U.S. solar installations will reach 16 GW in 2016. By 2019 U.S. solar is expected to resume year-over-year growth across all market segments. And by 2021, more than half of all states in the U.S. will be 100+ MW annual solar markets, bringing cumulative U.S. solar installations above the 100 GW mark. Among them, California stays number one in total solar PV installations: 700 MW in Q1, followed by North Carolina, Massachusetts and Nevada. The research predicts continuous growth in all segments but most of all in the area of utility-scale PV projects.  While utility-scale installations will represent 74 percent of the installations for the year, the residential and commercial markets will also experience strong growth in 2016.

Utility PV:  Given that the federal ITC extension was ultimately passed by Congress in December 2015, more than 10 GW of utility PV has been rushed through the development cycle and is still slated to come on-line this year. At least another 4.5 GW of utility PV installations are expected to be nearly or fully finished with construction in Q4 2016, with official commercial operation expected in 2017. The completion of projects such as 579 MW BHE Renewables Solar Star project, the largest operation solar project in the world, and the 550 MW Desert Sunlight Solar Farm, operated by First Solar, contributed to the utility sector’s strong growth in 2015. With nearly 20 GW in development, utility-scale PV installations will be the force behind the U.S. market growth in 2016 and account for nearly three-fourths of new installations.

Non-residential PV:  For the non-residential PV market, which has remained flat over the past three years, a rebound in 2016 should stem from new state-level policies established during legislative or regulatory proceedings in early 2016. These include extensions to NEM program capacity limits and the rollout of new non-residential PV incentive programs, particularly for community solar.  In total, 20 states experienced growth on a year-over-year basis, out of which Massachusetts and Maryland saw notable growth this year, as recent regulatory developments have provided some short-to medium-term policy stability for commercial development.

Residential PV: The timing of net metering reforms in a handful of major state markets will play a role in inflating 2016 growth. With an average growth of 11% over the preceding four quarters, the residential PV slowdown in first quarter 2016 was a function of both seasonal factors and the inevitable leveling-off of demand after years of persistently robust growth. Though California still accounts for nearly 50% of residential PV this quarter, installations did not grow in Q1 for the first time in a year, with many major state markets experiencing similar trends.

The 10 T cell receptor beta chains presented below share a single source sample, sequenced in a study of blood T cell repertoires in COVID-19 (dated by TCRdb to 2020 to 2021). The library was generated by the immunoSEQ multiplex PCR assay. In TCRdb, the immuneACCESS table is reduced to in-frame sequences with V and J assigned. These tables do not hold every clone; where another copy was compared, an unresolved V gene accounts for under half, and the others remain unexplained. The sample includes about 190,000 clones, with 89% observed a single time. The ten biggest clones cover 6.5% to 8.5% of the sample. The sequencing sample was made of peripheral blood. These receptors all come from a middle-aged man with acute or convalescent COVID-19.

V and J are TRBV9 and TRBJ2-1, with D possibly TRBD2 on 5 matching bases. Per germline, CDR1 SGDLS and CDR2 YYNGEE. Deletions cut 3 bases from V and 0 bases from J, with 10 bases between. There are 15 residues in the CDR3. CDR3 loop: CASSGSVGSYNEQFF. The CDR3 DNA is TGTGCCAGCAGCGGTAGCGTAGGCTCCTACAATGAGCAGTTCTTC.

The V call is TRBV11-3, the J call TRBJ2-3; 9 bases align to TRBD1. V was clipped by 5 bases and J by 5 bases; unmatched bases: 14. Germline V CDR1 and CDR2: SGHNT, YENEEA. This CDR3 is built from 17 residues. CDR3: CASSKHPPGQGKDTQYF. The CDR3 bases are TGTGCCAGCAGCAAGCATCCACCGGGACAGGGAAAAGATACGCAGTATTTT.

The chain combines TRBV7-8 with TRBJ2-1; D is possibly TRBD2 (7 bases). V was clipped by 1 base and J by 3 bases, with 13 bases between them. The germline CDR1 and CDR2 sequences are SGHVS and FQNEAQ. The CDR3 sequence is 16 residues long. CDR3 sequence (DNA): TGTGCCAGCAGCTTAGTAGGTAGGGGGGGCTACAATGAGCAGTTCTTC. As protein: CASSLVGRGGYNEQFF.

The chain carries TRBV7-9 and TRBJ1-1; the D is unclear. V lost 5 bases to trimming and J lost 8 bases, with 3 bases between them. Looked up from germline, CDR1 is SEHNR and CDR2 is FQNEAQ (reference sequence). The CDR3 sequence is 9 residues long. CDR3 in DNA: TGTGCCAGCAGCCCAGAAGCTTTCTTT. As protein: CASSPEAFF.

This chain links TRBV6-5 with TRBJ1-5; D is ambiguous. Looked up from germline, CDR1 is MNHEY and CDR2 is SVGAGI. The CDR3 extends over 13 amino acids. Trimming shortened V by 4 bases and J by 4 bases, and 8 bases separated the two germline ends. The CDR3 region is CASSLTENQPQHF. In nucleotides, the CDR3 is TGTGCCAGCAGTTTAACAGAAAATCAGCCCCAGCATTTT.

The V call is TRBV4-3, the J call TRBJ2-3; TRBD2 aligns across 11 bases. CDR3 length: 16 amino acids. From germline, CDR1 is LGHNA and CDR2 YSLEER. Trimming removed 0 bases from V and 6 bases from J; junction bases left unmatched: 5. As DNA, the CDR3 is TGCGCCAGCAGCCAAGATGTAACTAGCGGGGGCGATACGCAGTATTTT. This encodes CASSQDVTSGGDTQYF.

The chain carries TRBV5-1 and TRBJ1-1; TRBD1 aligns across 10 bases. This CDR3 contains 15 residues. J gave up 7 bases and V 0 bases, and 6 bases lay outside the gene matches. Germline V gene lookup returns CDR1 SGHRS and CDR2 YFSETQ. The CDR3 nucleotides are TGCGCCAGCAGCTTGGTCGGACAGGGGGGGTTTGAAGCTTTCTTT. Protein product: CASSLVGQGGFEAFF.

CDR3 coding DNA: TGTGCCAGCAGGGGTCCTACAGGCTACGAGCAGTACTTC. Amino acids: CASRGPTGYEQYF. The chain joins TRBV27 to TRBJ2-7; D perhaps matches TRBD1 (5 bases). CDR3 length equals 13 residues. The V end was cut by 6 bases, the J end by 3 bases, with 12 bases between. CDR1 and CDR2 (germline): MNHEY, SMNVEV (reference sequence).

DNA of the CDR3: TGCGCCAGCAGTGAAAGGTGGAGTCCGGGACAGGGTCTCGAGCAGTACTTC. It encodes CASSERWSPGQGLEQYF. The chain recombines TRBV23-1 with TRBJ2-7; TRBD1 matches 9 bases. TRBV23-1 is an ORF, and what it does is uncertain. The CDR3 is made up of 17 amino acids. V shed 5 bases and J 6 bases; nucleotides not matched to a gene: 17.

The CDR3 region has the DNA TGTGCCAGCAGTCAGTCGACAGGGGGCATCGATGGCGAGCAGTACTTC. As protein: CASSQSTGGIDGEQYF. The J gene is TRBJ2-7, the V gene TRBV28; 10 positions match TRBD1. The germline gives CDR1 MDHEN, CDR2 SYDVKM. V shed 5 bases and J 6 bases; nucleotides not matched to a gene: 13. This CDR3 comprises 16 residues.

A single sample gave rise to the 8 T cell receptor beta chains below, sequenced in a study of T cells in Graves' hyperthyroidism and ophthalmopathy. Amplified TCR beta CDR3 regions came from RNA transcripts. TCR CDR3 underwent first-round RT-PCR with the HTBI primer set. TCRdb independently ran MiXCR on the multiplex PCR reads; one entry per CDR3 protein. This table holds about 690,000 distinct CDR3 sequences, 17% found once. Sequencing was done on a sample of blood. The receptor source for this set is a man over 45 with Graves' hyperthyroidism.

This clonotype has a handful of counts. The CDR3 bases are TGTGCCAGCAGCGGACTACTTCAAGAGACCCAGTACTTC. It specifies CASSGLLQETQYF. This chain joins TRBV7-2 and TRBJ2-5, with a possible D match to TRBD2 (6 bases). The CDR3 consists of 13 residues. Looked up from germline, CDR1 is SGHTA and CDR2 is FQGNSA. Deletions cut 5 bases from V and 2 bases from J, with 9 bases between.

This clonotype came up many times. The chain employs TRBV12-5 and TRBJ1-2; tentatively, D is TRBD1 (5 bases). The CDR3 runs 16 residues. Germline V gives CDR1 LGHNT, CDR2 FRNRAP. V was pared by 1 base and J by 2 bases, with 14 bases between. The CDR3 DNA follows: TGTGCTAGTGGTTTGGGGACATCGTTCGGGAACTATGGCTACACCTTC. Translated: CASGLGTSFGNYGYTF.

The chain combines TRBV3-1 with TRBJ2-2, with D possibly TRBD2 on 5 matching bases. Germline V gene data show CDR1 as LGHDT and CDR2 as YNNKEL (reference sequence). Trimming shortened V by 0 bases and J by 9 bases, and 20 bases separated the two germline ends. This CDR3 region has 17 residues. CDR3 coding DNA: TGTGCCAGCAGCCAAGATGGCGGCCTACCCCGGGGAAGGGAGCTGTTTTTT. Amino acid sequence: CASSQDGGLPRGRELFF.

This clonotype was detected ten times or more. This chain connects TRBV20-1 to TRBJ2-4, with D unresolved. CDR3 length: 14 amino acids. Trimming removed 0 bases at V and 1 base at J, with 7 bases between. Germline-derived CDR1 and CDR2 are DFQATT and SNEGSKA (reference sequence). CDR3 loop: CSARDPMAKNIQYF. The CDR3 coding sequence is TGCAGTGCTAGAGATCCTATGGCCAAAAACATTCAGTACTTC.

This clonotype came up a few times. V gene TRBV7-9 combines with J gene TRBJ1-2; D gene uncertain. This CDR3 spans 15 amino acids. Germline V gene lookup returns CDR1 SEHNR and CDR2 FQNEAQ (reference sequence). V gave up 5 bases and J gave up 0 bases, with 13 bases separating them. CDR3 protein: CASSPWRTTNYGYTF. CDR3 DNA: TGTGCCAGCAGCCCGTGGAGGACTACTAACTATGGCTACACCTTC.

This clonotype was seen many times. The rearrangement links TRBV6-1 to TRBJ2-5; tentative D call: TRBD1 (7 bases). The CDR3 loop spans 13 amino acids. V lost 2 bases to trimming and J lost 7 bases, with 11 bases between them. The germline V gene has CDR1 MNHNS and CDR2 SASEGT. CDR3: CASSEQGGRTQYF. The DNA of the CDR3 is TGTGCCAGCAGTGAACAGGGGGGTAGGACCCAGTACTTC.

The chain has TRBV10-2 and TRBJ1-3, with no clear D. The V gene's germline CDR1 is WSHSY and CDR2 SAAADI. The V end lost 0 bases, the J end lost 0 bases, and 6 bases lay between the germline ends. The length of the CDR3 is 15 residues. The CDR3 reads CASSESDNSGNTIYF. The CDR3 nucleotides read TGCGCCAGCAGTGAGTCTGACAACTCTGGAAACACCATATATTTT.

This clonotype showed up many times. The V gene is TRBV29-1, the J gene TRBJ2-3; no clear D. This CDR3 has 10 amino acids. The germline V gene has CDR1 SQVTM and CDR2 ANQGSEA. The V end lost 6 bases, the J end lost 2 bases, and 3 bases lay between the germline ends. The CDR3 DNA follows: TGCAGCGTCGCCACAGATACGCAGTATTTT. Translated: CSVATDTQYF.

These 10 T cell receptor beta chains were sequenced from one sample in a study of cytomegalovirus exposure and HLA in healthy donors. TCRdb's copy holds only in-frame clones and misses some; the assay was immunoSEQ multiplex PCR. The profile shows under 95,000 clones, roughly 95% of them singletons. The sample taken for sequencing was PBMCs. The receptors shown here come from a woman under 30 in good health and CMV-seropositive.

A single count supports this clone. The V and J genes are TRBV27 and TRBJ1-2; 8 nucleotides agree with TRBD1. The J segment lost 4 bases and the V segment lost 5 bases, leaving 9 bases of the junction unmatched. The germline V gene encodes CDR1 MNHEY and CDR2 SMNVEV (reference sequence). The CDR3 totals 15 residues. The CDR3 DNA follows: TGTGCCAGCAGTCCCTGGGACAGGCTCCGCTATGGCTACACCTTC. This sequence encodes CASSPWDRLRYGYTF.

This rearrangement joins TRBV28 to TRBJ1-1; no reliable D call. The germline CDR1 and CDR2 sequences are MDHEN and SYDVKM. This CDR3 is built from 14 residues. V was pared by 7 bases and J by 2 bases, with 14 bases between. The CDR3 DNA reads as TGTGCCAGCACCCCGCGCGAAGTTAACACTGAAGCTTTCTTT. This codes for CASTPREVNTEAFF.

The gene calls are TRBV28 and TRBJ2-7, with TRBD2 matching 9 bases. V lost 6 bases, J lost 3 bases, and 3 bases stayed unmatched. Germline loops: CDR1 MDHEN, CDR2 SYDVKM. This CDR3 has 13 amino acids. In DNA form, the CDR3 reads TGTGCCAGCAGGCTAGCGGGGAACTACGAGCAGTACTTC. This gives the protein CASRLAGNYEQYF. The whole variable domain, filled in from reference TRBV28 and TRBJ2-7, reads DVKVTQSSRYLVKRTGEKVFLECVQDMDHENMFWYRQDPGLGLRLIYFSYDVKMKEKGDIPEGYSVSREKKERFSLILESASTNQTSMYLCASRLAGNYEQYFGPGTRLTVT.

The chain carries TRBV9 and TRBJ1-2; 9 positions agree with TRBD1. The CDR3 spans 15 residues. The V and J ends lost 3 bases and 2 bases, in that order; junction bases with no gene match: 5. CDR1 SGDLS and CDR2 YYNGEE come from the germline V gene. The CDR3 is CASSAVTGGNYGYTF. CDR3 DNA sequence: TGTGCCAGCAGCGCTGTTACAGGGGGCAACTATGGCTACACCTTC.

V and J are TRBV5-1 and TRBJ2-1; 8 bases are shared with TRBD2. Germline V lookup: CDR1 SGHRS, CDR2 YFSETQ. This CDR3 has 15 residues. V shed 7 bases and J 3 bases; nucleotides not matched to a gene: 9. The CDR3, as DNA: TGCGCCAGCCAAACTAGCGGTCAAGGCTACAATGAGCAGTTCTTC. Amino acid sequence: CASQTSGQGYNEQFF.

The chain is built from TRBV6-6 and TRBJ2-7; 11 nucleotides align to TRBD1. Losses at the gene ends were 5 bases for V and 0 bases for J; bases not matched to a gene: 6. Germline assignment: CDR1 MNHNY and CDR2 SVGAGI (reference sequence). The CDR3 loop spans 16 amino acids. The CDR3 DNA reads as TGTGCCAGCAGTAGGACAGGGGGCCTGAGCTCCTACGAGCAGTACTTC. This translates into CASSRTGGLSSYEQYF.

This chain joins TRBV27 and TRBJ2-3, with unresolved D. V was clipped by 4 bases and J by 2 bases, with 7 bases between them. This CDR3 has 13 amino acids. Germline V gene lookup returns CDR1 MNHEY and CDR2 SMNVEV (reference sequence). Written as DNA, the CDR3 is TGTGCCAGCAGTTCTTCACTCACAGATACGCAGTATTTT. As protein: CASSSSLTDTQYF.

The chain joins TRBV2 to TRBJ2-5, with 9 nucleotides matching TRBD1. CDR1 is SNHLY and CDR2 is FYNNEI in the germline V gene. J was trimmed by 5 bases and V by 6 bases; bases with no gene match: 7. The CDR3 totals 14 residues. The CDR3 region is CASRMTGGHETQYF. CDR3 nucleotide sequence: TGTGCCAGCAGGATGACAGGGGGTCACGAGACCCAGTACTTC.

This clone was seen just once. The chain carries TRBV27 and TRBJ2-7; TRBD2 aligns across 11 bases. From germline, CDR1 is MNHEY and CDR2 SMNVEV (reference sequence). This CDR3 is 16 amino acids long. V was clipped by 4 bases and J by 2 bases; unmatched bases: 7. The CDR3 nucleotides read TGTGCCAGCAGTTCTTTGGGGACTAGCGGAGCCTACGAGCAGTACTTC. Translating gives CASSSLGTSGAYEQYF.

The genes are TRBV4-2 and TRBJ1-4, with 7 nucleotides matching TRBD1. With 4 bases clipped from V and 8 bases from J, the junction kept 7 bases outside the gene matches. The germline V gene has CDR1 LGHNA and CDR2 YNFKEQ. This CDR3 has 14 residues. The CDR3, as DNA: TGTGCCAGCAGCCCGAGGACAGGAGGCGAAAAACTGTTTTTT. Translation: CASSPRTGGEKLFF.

2016 finds the U.S. solar market in a period of transition, characterized by shifts in both the drivers and geographic distribution of market demand. A wave of geographic demand diffusion is expected, primarily in the utility PV market. Most notably in the southeast, state where operating solar capacity stands at or below 10 MW will increase their capacity by more than tenfold due to inexpensive utility PV power-purchase agreements that reflect the ability of utility-scale solar to both compete with and complement new natural gas plants.

Meanwhile, commercial customers’ solar procurement strategies are expanding, with well over 1 GW of offsite solar projects in development, from both community solar and offsite utility-scale solar. And finally, the policy landscape for rooftop solar is becoming increasingly fragmented and complicated with debates over net metering and rate design evolving beyond fixed-charge proposals to multifaceted ones that encompass demand charges, time-of-use rates, and/or value-of-solar tariffs.

Amidst these near-term state-level rivers and risks, the extension of the federal Investment Tax Credit will serve as a long-term policy bridge to help transform solar PV into an increasingly mainstream source of power generation in the U.S. electricity market. With the federal ITC extended through 2021 and a “commence-construction” rule added, market participants benefit from federal-level policy visibility through 2023.

Source: GTM Research/SEIA U.S. Solar Market Insight report